Why the NFL Loses to the NBA in Free Agency
Every judgment is subjective, and every decisive assertion is based on personal likes and dislikes.
Except this one: The National Football League doesn't do free agency as well as the National Basketball Association, and it has failed again this year.
That's probably as it should be as well. The NFL is best at the draft because there are more potential game-changers/team-fixers in football (and yes, we cleverly avoided the trap of typing team-changers/game-fixers) than basketball. It is also better at making the draft a year-long media-blowhard-o-rama because it has unfettered access to more media blowhards.
And yeah, you know who you are.
But free agency? The NFL is pure unadulterated meh on feh because unlike the NBA, the NFL acts ashamed to be throwing money around drunken sailors on leave in Bangkok. It gives money figures that aren't really money figures because you not only have to subtract for guaranteed money, you also have to qualify what "guaranteed" actually means. It's bait and switch with your customers, and a statement that you're not actually proud of the thing you just bought. It's like the owners want you to take their side in every deal by marveling at the bargains rather than accepting the fact that all fans want to see is money flying around.
This even trickles down to players. Veteran safety Eric Weddle, among others, Twitter-ranted about Sam Bradford's latest contract by pointing out that Bradford has made $134 million without producing much of substance as a quarterback. This shows not only petty jealousy but a basic misunderstanding of the market, and Weddle is actually much smarter than that.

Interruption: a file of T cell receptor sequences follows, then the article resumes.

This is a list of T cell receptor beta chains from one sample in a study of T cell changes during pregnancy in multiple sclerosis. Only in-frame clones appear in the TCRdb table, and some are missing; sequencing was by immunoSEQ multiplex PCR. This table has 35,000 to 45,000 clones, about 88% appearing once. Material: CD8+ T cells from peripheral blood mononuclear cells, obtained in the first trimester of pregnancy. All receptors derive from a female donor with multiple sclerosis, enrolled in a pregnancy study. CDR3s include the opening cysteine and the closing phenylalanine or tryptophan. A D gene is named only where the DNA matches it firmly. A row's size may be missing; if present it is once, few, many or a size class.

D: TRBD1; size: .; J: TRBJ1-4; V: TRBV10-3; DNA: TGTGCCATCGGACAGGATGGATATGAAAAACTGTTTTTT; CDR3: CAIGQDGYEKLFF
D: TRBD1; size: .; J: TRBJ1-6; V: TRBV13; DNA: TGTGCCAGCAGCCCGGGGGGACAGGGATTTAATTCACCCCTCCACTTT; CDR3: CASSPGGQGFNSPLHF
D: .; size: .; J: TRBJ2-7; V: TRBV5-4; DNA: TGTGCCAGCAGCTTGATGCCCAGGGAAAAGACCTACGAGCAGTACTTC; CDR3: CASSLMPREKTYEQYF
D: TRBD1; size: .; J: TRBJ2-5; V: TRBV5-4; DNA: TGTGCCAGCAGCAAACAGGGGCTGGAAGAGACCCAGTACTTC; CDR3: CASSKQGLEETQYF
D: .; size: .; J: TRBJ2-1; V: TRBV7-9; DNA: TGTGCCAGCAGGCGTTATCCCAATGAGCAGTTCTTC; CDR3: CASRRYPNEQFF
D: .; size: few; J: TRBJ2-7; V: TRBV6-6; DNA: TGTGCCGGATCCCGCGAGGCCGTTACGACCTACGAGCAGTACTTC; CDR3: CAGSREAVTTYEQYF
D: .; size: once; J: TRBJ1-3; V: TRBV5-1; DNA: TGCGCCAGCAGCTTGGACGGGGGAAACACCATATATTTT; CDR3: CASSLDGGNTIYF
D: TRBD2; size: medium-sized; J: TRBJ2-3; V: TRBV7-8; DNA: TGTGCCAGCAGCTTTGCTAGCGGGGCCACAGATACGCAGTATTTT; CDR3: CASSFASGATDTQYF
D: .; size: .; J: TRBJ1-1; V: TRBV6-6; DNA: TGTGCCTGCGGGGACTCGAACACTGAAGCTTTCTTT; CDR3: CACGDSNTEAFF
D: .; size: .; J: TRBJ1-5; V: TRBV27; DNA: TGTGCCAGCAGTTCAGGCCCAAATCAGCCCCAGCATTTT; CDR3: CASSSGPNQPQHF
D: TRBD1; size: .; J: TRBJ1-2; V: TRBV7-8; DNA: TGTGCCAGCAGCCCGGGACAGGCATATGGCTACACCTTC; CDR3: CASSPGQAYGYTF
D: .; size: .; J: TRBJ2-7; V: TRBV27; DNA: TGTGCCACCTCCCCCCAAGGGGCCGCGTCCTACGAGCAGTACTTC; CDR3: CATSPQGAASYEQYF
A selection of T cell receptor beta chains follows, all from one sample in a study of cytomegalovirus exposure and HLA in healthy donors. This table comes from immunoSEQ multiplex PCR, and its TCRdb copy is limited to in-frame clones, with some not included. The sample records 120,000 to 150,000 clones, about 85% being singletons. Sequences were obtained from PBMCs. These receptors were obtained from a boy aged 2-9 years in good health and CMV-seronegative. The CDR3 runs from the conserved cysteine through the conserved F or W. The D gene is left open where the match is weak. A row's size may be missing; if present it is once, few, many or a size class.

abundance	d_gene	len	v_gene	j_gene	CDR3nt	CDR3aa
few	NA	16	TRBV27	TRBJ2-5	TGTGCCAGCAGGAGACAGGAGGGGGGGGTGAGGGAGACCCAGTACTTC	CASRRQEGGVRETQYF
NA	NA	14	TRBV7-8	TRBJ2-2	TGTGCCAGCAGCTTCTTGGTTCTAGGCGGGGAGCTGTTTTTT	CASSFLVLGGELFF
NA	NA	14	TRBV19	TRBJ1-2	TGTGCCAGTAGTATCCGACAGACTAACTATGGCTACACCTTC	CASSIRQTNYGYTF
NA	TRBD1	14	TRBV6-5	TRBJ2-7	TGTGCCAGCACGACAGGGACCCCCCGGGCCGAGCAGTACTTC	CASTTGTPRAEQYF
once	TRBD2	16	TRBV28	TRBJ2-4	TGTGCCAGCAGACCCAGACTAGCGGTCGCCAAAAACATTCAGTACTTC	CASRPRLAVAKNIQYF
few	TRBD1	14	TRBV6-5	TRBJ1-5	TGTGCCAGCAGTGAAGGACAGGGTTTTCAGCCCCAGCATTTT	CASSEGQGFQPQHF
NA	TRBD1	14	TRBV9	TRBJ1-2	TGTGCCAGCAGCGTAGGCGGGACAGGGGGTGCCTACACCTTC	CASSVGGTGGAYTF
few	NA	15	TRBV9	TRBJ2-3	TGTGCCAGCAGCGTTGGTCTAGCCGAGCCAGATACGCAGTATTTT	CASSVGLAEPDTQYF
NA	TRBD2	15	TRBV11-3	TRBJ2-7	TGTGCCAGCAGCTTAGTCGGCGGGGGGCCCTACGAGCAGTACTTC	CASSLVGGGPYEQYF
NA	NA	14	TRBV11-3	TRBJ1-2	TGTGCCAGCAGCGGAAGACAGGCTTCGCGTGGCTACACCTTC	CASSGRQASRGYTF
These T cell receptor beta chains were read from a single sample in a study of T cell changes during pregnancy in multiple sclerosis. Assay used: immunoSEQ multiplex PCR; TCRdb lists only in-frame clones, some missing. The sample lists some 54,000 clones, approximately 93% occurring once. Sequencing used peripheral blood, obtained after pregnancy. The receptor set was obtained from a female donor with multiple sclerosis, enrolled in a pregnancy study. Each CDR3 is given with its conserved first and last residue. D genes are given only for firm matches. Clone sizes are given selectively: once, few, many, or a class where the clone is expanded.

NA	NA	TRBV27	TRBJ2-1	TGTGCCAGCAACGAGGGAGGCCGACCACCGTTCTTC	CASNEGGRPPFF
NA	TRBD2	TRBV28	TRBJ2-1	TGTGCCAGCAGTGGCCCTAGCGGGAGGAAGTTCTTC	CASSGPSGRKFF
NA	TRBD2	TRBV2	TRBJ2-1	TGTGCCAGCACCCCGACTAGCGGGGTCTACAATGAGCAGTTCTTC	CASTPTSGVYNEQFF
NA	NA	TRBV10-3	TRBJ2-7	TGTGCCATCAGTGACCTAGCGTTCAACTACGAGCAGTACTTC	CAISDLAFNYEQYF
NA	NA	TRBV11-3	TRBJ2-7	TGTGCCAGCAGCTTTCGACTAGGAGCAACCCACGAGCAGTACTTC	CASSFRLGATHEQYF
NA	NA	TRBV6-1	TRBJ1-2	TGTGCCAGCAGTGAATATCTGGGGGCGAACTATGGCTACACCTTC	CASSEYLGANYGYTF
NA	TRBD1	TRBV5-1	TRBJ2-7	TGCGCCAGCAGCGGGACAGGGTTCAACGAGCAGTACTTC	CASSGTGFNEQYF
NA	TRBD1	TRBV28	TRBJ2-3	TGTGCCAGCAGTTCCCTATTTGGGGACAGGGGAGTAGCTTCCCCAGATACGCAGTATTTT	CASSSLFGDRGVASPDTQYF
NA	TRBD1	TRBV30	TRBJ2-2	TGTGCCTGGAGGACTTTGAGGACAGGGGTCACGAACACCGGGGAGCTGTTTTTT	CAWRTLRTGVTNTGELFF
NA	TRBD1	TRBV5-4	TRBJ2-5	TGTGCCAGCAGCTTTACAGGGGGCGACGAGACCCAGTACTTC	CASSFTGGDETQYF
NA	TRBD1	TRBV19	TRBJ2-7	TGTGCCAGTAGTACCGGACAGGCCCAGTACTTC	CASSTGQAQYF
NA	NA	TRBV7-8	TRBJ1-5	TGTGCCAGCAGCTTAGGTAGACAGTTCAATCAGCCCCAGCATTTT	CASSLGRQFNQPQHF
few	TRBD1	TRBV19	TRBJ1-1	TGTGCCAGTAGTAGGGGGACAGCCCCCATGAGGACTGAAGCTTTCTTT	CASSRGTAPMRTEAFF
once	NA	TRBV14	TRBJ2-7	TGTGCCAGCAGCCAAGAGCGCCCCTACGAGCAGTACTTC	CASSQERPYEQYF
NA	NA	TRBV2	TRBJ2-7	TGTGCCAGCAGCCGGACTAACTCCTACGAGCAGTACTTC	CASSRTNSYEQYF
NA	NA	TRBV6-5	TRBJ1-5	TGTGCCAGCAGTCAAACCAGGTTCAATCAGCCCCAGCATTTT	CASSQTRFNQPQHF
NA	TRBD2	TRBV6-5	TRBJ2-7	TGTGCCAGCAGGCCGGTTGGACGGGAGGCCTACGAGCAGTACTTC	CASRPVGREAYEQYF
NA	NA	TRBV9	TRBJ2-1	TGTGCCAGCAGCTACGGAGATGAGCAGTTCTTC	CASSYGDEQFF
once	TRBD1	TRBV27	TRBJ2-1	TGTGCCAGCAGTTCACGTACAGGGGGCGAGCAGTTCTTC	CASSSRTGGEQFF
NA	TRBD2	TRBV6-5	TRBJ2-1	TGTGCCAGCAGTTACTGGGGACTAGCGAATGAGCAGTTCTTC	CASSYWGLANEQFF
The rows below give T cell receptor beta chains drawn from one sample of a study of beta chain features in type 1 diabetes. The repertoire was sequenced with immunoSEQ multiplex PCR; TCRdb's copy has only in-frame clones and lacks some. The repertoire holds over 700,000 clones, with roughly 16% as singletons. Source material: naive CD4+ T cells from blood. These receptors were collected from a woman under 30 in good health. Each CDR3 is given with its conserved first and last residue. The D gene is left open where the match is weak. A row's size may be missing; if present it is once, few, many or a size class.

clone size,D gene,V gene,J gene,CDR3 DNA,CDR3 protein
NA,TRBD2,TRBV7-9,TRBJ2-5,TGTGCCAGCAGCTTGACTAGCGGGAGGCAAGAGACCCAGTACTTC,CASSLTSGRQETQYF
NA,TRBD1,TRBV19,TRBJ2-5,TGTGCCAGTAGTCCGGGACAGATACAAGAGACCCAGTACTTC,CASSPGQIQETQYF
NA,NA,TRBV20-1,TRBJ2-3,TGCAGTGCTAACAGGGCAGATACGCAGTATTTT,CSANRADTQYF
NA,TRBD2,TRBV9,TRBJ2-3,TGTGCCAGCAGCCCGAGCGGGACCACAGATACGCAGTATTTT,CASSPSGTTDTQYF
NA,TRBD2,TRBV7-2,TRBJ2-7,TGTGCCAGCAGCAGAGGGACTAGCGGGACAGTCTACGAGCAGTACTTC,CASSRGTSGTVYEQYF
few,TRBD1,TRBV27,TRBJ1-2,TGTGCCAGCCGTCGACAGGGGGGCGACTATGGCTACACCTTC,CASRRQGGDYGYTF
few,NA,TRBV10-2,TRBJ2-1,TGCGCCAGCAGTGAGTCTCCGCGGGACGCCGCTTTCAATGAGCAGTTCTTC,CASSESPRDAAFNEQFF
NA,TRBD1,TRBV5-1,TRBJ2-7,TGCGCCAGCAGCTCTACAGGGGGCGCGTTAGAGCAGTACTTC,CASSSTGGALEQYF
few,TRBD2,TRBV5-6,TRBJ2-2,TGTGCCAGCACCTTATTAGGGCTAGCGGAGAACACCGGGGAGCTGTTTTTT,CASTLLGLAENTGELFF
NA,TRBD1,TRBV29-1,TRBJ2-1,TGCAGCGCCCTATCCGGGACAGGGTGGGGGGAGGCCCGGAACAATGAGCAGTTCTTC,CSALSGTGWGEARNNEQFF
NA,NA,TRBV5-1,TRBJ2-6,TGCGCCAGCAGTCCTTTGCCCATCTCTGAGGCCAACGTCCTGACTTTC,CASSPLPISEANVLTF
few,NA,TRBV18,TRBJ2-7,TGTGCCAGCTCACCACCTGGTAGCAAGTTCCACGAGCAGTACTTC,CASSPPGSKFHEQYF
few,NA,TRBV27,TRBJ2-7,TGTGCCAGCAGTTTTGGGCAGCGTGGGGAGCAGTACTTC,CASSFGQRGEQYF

Bradford got his $20M ($15M guaranteed, and see how much that sucks?) because he is a quarterback who might not stink in the right environment. The money wasn't a reward but a desperate gamble based on the current quarterback scarcity and nothing more. The owners and general managers have decided that quarterbacks are the only players who actually deserve money, and everyone else is just tools on a belt. That sucks a lot of potential fun out of the market.
The NBA, on the other hand, recognizes all positions as essentially equal, and throws cash all around the floor like a Houston Rockets shot chart. It is no longer a center-centric league, so Stephen Curry can make as much or more than LeBron James. More total money is spent on guards, but centers make the highest average salaries, followed by small forwards. Everyone can get rich in such an egalitarian environment.
Plus, because the money is fully guaranteed, so the numbers you see are the numbers they get, making the joy of marveling at the deals less ambiguous and more jaw-dropping. And let's face it, sports sells best when it amazes, even if what amazes here is "PAUL MILLSAP MAKES MORE THAN KEVIN DURANT?"
And finally, the NBA spends proudly and with a snootful of adrenalin, although there are signs that some Scrooge McDuck owners want to tamp that down, NFL style. That makes it a true bacchanal of roasted cash, and who doesn't like a barbecue with dead president as fire starter? Fewer positions helps, a fat TV deal helps, and owners who actually want to compete, at least at the top end, helps too.
In sum, the NFL doesn't do free agency well, and knowing their thickskulled approach to such things, they will try to make it even duller next year because they think America wants to see them deal out pay cuts rather than max deals. They understand nothing.